“Somehow I became popular after moving to this new district in elementary school. I was not popular in my old school, but I think the kids in my new one were just curious about me because I was unfamiliar. Every single day after that, I worried that I’d wake up and no one would like me, like they’d figure out I was actually boring or uncool. I had so much anxiety about it, all the way until graduation. And then you get to college and it’s so different. It’s like none of it even mattered at all.” —Stephanie*
Of course, as Nina said, sometimes the popular kids were freaking mean. I still cringe when I think about some of the things that were said to me as a teen. And there’s ongoing, lasting trauma that many people have from being bullied in high school—which absolutely should not be overlooked, and is a serious issue of its own. So by no means is this is a “let’s feel bad for all the popular kids who had it SO HARD by being SO COOL” Gretchen Wieners type of manifesto. Once-upon-a-time bullies should feel bad about the things they did to make other people’s lives miserable in high school. I hope all their adulthoods are full of flashbacks and bouts of sudden remorse (here’s to the two girls in my 9th grade science class who, every single day, put gum on my locker during the 5 minutes between class periods, thanks ladies, will forever remember that feeling of dread when the bell rang, XOXO).
At the same time (because you know I love multiple truths and duality in all things), it’s somewhat interesting to pull the curtain back on the popular girl trope. Because, as we all know, nothing is ever truly as it appears. Underneath all the makeup and perfect hair and trendy clothes, there’s a real human with emotions, not an artificially engineered robot with Mudd jeans and an always-full tube of Lip Smackers. Even if they seemed like robots (or, you know, aliens from some kind of popularity planet, ready to take over Earth, one Kate Spade bag at a time).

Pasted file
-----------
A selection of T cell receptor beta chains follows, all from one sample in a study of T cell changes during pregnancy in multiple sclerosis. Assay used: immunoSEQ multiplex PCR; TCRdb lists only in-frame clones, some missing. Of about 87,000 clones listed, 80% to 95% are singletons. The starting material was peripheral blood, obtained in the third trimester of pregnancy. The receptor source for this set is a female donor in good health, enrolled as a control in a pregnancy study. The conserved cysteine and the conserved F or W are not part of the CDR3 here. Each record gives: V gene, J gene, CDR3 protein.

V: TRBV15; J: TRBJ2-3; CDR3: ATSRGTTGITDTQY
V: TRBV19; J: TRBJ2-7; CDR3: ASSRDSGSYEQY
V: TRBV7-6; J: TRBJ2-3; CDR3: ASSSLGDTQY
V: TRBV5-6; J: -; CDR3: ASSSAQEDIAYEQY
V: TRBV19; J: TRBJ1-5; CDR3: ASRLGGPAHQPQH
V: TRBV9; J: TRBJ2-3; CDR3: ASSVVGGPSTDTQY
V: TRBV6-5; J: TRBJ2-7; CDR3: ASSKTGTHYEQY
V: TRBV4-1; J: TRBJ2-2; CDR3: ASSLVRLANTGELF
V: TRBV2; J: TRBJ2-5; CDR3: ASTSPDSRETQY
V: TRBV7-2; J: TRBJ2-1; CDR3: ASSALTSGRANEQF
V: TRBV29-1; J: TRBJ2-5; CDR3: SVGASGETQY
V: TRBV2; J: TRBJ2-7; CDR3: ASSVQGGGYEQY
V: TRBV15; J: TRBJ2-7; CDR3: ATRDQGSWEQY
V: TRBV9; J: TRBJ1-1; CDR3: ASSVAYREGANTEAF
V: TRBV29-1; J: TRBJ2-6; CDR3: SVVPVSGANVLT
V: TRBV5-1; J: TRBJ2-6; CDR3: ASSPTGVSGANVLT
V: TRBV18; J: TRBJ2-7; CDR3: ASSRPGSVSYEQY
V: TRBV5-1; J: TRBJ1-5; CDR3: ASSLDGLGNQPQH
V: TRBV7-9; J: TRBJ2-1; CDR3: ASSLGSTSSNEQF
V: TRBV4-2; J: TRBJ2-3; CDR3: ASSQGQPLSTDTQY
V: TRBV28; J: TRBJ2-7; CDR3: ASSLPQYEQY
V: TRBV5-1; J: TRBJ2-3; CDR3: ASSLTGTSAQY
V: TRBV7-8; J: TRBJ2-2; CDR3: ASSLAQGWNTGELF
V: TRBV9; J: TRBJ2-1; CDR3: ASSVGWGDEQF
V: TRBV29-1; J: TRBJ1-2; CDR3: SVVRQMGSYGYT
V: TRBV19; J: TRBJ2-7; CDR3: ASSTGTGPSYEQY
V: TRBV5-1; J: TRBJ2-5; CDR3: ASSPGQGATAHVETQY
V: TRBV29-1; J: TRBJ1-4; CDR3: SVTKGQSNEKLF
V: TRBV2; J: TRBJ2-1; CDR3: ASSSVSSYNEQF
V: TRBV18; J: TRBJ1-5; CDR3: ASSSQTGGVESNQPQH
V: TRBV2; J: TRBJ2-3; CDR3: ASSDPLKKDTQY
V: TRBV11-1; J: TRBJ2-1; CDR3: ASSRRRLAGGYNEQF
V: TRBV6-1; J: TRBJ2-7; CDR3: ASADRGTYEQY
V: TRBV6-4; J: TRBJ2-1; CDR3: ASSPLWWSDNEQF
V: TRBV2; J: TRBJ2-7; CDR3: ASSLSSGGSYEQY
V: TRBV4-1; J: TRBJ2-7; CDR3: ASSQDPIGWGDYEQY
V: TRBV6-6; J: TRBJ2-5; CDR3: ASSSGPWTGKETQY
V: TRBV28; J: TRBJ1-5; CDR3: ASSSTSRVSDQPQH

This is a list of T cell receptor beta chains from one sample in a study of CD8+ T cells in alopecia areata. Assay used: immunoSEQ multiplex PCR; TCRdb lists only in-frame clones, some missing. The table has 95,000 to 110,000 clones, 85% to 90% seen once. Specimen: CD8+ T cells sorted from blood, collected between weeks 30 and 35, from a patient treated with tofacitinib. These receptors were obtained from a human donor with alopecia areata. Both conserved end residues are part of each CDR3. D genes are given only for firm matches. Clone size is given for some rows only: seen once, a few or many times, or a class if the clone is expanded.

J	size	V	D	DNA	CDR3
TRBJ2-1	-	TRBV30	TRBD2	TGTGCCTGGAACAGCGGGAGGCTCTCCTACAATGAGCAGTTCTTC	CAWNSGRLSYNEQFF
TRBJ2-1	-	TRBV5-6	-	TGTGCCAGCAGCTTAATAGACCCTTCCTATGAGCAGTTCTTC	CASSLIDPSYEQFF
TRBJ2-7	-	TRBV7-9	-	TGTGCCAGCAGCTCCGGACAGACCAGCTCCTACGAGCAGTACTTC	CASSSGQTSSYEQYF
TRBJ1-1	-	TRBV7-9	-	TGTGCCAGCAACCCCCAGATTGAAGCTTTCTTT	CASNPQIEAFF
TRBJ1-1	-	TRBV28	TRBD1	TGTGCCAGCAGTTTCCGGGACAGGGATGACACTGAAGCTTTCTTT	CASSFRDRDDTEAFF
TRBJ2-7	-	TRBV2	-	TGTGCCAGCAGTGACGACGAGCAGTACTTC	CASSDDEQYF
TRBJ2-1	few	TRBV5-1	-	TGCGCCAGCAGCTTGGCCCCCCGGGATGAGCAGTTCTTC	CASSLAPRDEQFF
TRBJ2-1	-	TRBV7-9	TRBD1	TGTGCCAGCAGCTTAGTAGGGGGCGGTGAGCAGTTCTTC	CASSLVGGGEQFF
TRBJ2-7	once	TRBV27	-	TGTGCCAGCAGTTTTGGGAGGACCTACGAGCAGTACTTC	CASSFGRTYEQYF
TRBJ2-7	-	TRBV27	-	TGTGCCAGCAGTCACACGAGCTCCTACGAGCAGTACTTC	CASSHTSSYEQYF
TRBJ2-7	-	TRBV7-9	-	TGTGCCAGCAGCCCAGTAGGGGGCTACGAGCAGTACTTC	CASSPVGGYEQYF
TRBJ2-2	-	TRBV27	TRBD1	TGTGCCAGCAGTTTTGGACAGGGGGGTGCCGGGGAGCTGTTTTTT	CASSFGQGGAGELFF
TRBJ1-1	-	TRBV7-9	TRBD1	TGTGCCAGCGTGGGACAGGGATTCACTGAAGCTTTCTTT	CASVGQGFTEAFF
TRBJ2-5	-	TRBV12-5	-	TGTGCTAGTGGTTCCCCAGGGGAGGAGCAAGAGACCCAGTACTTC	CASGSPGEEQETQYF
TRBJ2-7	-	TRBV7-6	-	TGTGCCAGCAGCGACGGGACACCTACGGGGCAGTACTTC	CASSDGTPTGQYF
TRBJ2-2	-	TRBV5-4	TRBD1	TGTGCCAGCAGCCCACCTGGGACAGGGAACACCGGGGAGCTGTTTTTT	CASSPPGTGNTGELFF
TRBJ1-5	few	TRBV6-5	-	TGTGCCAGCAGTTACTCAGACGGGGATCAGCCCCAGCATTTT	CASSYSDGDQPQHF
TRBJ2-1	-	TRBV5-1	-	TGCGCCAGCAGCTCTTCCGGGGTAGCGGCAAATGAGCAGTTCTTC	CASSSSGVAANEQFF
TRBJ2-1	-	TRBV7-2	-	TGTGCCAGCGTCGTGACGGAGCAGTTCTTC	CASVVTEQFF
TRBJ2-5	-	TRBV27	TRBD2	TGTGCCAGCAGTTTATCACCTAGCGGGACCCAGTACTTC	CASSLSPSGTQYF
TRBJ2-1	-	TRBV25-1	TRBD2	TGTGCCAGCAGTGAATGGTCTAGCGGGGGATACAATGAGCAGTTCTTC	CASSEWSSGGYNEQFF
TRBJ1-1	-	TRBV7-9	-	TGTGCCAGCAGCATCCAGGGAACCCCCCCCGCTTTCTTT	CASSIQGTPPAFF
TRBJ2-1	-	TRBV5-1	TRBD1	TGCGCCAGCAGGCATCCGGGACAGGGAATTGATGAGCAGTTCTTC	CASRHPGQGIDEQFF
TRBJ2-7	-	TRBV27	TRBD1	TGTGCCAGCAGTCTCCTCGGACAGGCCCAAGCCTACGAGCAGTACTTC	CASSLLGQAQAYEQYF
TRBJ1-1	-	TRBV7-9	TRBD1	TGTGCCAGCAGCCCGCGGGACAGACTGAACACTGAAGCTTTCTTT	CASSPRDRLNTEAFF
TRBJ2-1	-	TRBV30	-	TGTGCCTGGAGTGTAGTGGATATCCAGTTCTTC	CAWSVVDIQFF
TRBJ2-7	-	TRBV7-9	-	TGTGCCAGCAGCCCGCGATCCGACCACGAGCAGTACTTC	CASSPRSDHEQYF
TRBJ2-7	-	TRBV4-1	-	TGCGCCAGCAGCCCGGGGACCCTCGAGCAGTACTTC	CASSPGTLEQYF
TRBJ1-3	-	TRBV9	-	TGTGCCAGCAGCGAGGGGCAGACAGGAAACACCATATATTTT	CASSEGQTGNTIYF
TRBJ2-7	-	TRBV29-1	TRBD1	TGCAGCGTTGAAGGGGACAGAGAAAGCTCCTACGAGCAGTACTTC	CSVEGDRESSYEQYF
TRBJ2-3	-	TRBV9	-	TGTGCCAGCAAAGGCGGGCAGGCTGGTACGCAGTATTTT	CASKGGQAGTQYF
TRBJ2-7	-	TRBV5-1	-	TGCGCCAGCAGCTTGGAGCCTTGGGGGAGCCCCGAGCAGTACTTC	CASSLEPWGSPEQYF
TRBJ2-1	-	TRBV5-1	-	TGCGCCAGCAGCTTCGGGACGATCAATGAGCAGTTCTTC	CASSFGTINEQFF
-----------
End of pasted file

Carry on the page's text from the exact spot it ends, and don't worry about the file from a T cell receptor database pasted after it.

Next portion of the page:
But more than that, there’s such an inertia to the idea of popularity; once you’re caught up in it, you might convince yourself that you have to act and present yourself in a certain way to keep your status—without ever questioning the (hello, patriarchal!) constructs that put you there in the first place. It’s why the story of Mean Girls makes perfect sense; Lindsay Lohan’s Cady Heron gets sucked into popularity utopia and it’s like an addiction, spiraling out of control until she’s no longer trying to become Plastic, she just straight-up is Plastic. (Again, cue Lizzy Caplan yelling from the sunroof of a car. How many Mean Girls references can I pack in here? The limit does not exist.)
The Katie I spoke with is a great example of this; she told me that she spent hours every day straightening her hair and putting on makeup, staring at herself in the mirror, trying to look as “pretty” as possible. Today, she keeps her hair curly, she wears winged eyeliner when she feels like it, goes bare-faced when she doesn’t, and she won’t dress for anyone but herself. She’s also queer—something that she never felt comfortable disclosing to her “friends” in high school, out of fear that they’d judge her or oust her from the group. Some friends, right? “There was so much heteronormative pressure to be like a ‘girly-girl,’ and dress cute every day,” she said. “I don’t even know where it came from, but it was just always there. I hope it’s different for kids today, because I never felt like I could be myself. And it shouldn’t be like that, it’s messed up. I wish I could get a do-over.”
Not to be all “I wish I could bake a cake filled with rainbows and smiles and everyone would eat and be happy” about it, but imagine a high school world without a social hierarchy? Where people just existed in their groups of friends and there was nothing “better” or “worse” about one or another? Where people could be themselves, express their true identities, and not feel judged for any it? Because at the end of the day, what made the popular kids popular was….absolutely nothing. It wasn’t the clothes, or the little black purses, or the lipgloss. It wasn’t anything tangible—because it wasn’t anything at all.
As Stephanie noted, it mattered SO much then. But none of it matters now.
*Names have been changed out of request for privacy.